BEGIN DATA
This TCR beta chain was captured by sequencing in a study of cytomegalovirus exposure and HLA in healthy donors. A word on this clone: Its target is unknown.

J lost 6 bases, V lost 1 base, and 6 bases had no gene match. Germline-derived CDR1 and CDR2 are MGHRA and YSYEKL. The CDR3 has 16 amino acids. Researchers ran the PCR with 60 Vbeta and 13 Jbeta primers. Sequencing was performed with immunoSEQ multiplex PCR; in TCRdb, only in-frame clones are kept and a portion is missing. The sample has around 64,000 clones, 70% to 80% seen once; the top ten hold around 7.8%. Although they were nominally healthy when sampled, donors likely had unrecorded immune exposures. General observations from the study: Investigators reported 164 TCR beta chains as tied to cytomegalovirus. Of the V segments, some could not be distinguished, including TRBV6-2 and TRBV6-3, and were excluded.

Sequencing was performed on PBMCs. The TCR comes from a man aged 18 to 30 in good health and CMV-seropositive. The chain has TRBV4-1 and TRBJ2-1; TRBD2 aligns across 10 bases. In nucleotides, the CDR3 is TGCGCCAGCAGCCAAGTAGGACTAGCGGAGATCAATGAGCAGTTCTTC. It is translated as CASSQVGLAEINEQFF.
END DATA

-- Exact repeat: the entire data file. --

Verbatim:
This TCR beta chain was captured by sequencing in a study of cytomegalovirus exposure and HLA in healthy donors. A word on this clone: Its target is unknown.

J lost 6 bases, V lost 1 base, and 6 bases had no gene match. Germline-derived CDR1 and CDR2 are MGHRA and YSYEKL. The CDR3 has 16 amino acids. Researchers ran the PCR with 60 Vbeta and 13 Jbeta primers. Sequencing was performed with immunoSEQ multiplex PCR; in TCRdb, only in-frame clones are kept and a portion is missing. The sample has around 64,000 clones, 70% to 80% seen once; the top ten hold around 7.8%. Although they were nominally healthy when sampled, donors likely had unrecorded immune exposures. General observations from the study: Investigators reported 164 TCR beta chains as tied to cytomegalovirus. Of the V segments, some could not be distinguished, including TRBV6-2 and TRBV6-3, and were excluded.

Sequencing was performed on PBMCs. The TCR comes from a man aged 18 to 30 in good health and CMV-seropositive. The chain has TRBV4-1 and TRBJ2-1; TRBD2 aligns across 10 bases. In nucleotides, the CDR3 is TGCGCCAGCAGCCAAGTAGGACTAGCGGAGATCAATGAGCAGTTCTTC. It is translated as CASSQVGLAEINEQFF.